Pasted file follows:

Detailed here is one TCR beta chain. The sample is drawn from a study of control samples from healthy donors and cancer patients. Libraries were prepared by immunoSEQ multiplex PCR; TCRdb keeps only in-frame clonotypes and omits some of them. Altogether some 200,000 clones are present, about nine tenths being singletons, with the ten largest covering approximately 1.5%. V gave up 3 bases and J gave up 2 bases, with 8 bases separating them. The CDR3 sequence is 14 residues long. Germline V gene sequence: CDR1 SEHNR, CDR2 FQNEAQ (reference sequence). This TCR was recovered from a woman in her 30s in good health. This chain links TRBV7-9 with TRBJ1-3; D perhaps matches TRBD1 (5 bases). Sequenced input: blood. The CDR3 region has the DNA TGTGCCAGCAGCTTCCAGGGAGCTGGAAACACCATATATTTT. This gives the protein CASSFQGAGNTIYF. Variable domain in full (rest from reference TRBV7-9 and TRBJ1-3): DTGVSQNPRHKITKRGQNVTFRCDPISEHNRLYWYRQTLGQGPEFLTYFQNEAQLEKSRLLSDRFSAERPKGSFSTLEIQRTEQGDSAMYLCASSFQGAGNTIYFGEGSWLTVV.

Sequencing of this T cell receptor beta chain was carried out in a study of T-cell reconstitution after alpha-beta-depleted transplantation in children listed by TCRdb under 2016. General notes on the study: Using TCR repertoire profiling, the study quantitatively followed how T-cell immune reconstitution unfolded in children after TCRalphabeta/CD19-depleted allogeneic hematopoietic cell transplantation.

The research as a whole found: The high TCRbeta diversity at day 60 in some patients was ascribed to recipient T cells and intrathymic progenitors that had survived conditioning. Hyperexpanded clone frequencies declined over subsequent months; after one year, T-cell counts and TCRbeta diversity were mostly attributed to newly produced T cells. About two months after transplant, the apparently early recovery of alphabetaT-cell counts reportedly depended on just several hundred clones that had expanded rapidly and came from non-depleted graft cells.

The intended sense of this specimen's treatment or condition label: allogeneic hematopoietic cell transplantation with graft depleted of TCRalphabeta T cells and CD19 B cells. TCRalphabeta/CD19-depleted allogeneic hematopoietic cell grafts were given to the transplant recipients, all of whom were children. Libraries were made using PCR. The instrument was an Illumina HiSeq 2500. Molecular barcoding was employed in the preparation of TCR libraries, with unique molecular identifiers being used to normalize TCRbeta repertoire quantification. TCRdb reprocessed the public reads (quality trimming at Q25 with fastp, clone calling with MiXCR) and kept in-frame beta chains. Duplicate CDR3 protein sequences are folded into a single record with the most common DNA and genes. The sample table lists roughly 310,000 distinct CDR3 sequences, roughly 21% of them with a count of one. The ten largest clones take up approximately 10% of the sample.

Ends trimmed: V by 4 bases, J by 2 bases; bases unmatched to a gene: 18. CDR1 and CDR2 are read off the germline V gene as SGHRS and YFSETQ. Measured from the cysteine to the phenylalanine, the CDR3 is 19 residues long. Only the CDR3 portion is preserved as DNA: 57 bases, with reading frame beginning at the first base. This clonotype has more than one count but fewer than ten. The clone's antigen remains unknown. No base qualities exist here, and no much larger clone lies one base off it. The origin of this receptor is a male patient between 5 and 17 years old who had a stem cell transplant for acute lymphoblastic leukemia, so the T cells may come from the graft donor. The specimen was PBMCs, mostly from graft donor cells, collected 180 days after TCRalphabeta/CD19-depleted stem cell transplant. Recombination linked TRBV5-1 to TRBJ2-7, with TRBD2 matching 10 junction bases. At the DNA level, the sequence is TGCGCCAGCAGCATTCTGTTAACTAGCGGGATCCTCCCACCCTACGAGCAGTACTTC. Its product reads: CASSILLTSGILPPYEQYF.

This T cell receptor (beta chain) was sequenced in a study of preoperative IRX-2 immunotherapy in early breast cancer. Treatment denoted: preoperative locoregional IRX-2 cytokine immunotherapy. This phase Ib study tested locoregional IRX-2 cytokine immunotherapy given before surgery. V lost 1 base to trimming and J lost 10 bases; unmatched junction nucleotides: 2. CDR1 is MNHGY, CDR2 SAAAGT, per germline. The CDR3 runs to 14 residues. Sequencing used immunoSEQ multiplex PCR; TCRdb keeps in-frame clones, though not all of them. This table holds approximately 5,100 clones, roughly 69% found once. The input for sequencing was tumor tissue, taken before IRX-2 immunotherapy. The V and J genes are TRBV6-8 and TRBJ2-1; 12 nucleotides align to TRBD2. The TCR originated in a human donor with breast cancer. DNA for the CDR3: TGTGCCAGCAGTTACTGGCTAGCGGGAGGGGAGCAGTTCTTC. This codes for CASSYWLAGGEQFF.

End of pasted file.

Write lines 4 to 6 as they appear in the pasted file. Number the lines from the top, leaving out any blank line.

The intended sense of this specimen's treatment or condition label: allogeneic hematopoietic cell transplantation with graft depleted of TCRalphabeta T cells and CD19 B cells. TCRalphabeta/CD19-depleted allogeneic hematopoietic cell grafts were given to the transplant recipients, all of whom were children. Libraries were made using PCR. The instrument was an Illumina HiSeq 2500. Molecular barcoding was employed in the preparation of TCR libraries, with unique molecular identifiers being used to normalize TCRbeta repertoire quantification. TCRdb reprocessed the public reads (quality trimming at Q25 with fastp, clone calling with MiXCR) and kept in-frame beta chains. Duplicate CDR3 protein sequences are folded into a single record with the most common DNA and genes. The sample table lists roughly 310,000 distinct CDR3 sequences, roughly 21% of them with a count of one. The ten largest clones take up approximately 10% of the sample.

Ends trimmed: V by 4 bases, J by 2 bases; bases unmatched to a gene: 18. CDR1 and CDR2 are read off the germline V gene as SGHRS and YFSETQ. Measured from the cysteine to the phenylalanine, the CDR3 is 19 residues long. Only the CDR3 portion is preserved as DNA: 57 bases, with reading frame beginning at the first base. This clonotype has more than one count but fewer than ten. The clone's antigen remains unknown. No base qualities exist here, and no much larger clone lies one base off it. The origin of this receptor is a male patient between 5 and 17 years old who had a stem cell transplant for acute lymphoblastic leukemia, so the T cells may come from the graft donor. The specimen was PBMCs, mostly from graft donor cells, collected 180 days after TCRalphabeta/CD19-depleted stem cell transplant. Recombination linked TRBV5-1 to TRBJ2-7, with TRBD2 matching 10 junction bases. At the DNA level, the sequence is TGCGCCAGCAGCATTCTGTTAACTAGCGGGATCCTCCCACCCTACGAGCAGTACTTC. Its product reads: CASSILLTSGILPPYEQYF.

This T cell receptor (beta chain) was sequenced in a study of preoperative IRX-2 immunotherapy in early breast cancer. Treatment denoted: preoperative locoregional IRX-2 cytokine immunotherapy. This phase Ib study tested locoregional IRX-2 cytokine immunotherapy given before surgery. V lost 1 base to trimming and J lost 10 bases; unmatched junction nucleotides: 2. CDR1 is MNHGY, CDR2 SAAAGT, per germline. The CDR3 runs to 14 residues. Sequencing used immunoSEQ multiplex PCR; TCRdb keeps in-frame clones, though not all of them. This table holds approximately 5,100 clones, roughly 69% found once. The input for sequencing was tumor tissue, taken before IRX-2 immunotherapy. The V and J genes are TRBV6-8 and TRBJ2-1; 12 nucleotides align to TRBD2. The TCR originated in a human donor with breast cancer. DNA for the CDR3: TGTGCCAGCAGTTACTGGCTAGCGGGAGGGGAGCAGTTCTTC. This codes for CASSYWLAGGEQFF.